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As in other areas of geophysics or meteorology, the observations and data collected at volcanoes are the result of experiments in which we cannot control the variables we wish to study. Thus, statistical analysis is an extremely important step in the data processing. Variations in the experimental parameters must be controlled through the choice of samples and through the hypotheses chosen for testing. The evaluation of the samples is possible only through the application of the proper statistical methods, especially multivariate statistics.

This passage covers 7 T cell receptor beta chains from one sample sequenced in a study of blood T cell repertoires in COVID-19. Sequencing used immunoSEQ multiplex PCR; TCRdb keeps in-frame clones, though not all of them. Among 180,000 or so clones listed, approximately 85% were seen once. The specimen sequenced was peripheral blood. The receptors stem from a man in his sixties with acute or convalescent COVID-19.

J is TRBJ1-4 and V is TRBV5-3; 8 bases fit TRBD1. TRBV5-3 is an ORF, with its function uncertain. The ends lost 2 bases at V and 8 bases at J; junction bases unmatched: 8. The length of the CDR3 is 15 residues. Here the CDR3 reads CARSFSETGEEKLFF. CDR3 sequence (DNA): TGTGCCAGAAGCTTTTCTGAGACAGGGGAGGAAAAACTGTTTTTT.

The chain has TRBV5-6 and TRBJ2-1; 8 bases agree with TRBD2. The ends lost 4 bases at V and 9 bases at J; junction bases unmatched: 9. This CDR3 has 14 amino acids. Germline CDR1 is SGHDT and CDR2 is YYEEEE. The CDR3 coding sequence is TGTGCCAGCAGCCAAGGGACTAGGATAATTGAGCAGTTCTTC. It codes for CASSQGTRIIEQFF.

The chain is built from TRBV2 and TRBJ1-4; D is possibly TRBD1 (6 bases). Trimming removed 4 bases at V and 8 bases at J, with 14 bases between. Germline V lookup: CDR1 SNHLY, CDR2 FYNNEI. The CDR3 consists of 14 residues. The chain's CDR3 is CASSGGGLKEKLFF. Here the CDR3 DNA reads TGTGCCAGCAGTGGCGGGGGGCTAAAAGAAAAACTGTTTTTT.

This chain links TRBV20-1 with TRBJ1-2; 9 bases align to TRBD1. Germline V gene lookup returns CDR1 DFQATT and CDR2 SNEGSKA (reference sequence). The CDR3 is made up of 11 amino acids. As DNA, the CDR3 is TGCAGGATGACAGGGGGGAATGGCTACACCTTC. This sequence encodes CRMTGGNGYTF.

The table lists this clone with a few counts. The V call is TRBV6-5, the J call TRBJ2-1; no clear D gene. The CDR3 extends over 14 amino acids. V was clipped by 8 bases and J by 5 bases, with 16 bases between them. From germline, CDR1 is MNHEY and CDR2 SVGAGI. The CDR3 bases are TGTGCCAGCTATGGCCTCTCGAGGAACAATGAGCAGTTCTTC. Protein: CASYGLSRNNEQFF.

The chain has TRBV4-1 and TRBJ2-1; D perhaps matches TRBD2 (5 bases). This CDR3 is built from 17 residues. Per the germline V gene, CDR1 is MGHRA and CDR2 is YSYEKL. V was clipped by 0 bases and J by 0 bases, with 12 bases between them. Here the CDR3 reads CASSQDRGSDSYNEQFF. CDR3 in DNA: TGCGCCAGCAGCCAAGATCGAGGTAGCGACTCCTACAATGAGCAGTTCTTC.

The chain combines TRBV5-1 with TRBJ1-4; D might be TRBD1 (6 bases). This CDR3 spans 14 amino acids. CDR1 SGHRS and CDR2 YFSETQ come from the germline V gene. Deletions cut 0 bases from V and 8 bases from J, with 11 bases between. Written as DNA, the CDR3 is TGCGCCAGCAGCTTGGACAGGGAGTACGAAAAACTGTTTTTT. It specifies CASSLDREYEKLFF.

Volcanic activity is the manifestation of complex dynamic processes and interactions within the volcano. It dependson the movement of fluids as well as on the thermodynamics of the magma and gases within a branched network of conduits and cavities. The dynamic processes generate various geophysical signals, as well as visible phenomena at the volcano’s surface. State-of-the-art techniques for monitoring at volcanoes now include continuous and concurrent recording of a variety of both quantitative and qualitative observations using a multi-parameter station in the near-field of thecrater. Such a station has been installed at Galeras volcano in Colombia, and has been operating for several years (Seidl et al. 2003). Presumably, the signals and phenomena observed at the surface of a volcano have acommon source in terms of the strong interactions between various internal processes. Thus, data from different measurements should show a significant correlation. Contingency tables are a powerful statistical method for investigating such multi-dimensional correlations between quantitative and qualitative data. The pattern of signals and phenomena, aswell

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